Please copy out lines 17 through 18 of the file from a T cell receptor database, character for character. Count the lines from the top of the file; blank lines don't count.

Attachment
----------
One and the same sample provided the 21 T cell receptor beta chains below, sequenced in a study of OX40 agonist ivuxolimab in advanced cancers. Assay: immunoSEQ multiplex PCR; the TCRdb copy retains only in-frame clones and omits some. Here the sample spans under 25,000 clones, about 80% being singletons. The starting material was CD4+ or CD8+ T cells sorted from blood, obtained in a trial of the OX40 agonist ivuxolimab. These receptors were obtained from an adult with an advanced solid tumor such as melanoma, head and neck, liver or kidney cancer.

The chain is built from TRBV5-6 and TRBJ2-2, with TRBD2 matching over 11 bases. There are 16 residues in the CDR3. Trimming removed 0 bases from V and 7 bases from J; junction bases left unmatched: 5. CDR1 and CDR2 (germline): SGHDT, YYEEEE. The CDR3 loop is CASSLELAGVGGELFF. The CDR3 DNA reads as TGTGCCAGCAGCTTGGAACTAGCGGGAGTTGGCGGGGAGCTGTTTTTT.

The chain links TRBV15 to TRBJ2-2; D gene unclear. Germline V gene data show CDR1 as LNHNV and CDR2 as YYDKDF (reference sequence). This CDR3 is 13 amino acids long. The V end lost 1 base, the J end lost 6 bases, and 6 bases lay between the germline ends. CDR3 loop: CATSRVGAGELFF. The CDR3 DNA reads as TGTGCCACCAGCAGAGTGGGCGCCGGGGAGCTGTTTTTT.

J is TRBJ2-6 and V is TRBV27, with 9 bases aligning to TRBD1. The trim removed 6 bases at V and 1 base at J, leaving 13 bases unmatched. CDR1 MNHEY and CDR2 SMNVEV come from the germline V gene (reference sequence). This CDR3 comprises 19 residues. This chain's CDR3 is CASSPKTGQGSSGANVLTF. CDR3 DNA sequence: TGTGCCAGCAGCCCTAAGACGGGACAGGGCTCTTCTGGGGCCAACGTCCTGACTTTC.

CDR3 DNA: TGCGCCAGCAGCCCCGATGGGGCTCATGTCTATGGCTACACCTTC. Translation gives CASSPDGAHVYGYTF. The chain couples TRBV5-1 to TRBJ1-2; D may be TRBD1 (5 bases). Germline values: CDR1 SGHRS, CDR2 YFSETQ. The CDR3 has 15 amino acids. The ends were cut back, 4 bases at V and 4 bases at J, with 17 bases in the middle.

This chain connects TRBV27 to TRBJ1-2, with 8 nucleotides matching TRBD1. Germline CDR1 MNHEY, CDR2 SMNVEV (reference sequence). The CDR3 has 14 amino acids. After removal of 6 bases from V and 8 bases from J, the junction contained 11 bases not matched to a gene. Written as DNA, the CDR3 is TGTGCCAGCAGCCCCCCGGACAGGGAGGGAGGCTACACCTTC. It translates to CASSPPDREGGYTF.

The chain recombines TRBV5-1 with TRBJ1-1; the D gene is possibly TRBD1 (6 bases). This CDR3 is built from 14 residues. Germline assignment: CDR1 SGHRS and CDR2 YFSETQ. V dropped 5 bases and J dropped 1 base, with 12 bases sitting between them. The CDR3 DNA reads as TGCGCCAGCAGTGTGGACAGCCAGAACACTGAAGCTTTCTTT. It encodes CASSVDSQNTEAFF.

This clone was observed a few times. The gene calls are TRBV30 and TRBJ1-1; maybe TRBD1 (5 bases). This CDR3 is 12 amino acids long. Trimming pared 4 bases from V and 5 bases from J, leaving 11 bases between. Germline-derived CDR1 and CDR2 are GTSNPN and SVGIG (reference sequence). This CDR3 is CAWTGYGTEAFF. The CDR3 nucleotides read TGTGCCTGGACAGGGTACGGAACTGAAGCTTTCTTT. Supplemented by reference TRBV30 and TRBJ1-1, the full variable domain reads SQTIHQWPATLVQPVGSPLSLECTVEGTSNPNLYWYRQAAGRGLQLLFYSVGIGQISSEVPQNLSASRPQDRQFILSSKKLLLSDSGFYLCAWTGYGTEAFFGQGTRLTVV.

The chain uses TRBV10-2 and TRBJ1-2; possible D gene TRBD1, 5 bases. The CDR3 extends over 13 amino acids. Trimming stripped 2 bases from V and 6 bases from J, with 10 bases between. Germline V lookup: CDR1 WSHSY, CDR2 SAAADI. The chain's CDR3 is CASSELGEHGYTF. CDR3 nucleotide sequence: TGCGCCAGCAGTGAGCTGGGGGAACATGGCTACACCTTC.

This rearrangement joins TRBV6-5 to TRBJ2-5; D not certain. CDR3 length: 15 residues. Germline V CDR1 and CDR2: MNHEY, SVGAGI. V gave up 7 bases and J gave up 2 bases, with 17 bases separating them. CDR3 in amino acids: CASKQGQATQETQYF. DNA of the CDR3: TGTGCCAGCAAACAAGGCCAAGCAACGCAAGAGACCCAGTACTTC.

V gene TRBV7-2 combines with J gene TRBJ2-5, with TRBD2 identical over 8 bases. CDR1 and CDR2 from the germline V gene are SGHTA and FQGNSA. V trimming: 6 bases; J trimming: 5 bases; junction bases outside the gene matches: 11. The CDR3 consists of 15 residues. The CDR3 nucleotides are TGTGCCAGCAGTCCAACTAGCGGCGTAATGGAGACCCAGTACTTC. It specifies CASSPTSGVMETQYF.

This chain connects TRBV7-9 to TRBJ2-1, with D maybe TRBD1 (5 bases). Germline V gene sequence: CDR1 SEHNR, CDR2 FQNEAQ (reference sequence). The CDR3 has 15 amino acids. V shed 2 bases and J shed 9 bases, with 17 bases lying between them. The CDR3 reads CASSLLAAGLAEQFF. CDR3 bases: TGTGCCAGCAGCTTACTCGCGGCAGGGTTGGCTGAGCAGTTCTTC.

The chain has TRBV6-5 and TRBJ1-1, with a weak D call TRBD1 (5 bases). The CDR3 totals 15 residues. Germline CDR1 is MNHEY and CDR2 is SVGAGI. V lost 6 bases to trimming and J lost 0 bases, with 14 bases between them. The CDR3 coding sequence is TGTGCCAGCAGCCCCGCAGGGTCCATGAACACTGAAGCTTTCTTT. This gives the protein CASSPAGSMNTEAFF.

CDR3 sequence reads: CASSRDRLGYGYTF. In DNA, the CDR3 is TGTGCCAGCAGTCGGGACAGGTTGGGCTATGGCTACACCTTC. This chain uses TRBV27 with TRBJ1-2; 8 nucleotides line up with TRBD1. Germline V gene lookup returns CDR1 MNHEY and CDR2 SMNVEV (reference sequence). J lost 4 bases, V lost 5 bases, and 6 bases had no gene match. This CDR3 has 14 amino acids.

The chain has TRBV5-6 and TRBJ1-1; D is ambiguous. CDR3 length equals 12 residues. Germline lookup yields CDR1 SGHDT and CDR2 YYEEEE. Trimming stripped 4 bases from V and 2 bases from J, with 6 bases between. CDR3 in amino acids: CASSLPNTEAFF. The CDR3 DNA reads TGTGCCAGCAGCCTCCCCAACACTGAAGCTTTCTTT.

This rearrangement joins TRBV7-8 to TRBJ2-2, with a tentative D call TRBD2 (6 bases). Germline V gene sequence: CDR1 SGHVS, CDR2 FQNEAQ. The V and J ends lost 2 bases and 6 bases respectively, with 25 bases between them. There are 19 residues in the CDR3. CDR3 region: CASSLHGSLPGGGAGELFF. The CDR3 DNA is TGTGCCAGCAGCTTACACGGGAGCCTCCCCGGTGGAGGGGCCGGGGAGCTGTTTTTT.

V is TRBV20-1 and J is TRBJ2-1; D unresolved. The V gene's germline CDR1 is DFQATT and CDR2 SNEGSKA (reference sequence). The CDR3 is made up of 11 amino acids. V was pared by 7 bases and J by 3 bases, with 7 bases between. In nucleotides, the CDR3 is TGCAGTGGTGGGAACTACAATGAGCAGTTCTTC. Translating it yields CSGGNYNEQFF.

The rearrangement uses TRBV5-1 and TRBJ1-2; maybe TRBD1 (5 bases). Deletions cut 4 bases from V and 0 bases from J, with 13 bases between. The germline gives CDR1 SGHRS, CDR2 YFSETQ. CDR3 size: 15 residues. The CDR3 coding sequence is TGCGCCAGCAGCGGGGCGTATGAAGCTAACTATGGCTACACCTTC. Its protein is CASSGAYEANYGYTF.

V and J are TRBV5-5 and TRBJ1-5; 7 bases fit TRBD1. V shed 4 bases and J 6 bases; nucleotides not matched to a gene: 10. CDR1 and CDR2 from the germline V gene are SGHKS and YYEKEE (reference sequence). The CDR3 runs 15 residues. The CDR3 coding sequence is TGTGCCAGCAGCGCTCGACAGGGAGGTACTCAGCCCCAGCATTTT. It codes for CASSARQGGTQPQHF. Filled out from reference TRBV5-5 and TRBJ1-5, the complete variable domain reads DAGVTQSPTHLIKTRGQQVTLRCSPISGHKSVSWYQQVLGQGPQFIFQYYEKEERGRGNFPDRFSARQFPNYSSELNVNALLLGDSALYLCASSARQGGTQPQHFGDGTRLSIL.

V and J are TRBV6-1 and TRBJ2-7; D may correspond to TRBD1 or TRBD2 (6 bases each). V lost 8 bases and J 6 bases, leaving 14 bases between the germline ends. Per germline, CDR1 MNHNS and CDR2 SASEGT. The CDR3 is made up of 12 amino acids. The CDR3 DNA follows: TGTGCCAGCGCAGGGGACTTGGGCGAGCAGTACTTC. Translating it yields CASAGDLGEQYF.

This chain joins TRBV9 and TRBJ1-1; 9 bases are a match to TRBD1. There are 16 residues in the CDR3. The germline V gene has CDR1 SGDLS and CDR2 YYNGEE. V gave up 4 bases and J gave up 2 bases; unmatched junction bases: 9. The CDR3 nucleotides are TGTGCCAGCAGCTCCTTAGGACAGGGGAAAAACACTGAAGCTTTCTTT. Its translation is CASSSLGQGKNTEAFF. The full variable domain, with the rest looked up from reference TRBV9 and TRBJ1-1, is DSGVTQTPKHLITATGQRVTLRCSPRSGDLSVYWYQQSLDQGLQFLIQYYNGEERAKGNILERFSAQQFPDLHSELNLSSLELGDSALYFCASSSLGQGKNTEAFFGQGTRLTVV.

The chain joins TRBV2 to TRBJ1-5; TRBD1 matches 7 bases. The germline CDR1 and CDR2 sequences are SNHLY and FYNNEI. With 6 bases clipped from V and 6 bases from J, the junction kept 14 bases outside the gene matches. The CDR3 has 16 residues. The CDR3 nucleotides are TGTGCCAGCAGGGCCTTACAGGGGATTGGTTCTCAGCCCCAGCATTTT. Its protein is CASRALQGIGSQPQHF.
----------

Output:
V is TRBV20-1 and J is TRBJ2-1; D unresolved. The V gene's germline CDR1 is DFQATT and CDR2 SNEGSKA (reference sequence). The CDR3 is made up of 11 amino acids. V was pared by 7 bases and J by 3 bases, with 7 bases between. In nucleotides, the CDR3 is TGCAGTGGTGGGAACTACAATGAGCAGTTCTTC. Translating it yields CSGGNYNEQFF.

The rearrangement uses TRBV5-1 and TRBJ1-2; maybe TRBD1 (5 bases). Deletions cut 4 bases from V and 0 bases from J, with 13 bases between. The germline gives CDR1 SGHRS, CDR2 YFSETQ. CDR3 size: 15 residues. The CDR3 coding sequence is TGCGCCAGCAGCGGGGCGTATGAAGCTAACTATGGCTACACCTTC. Its protein is CASSGAYEANYGYTF.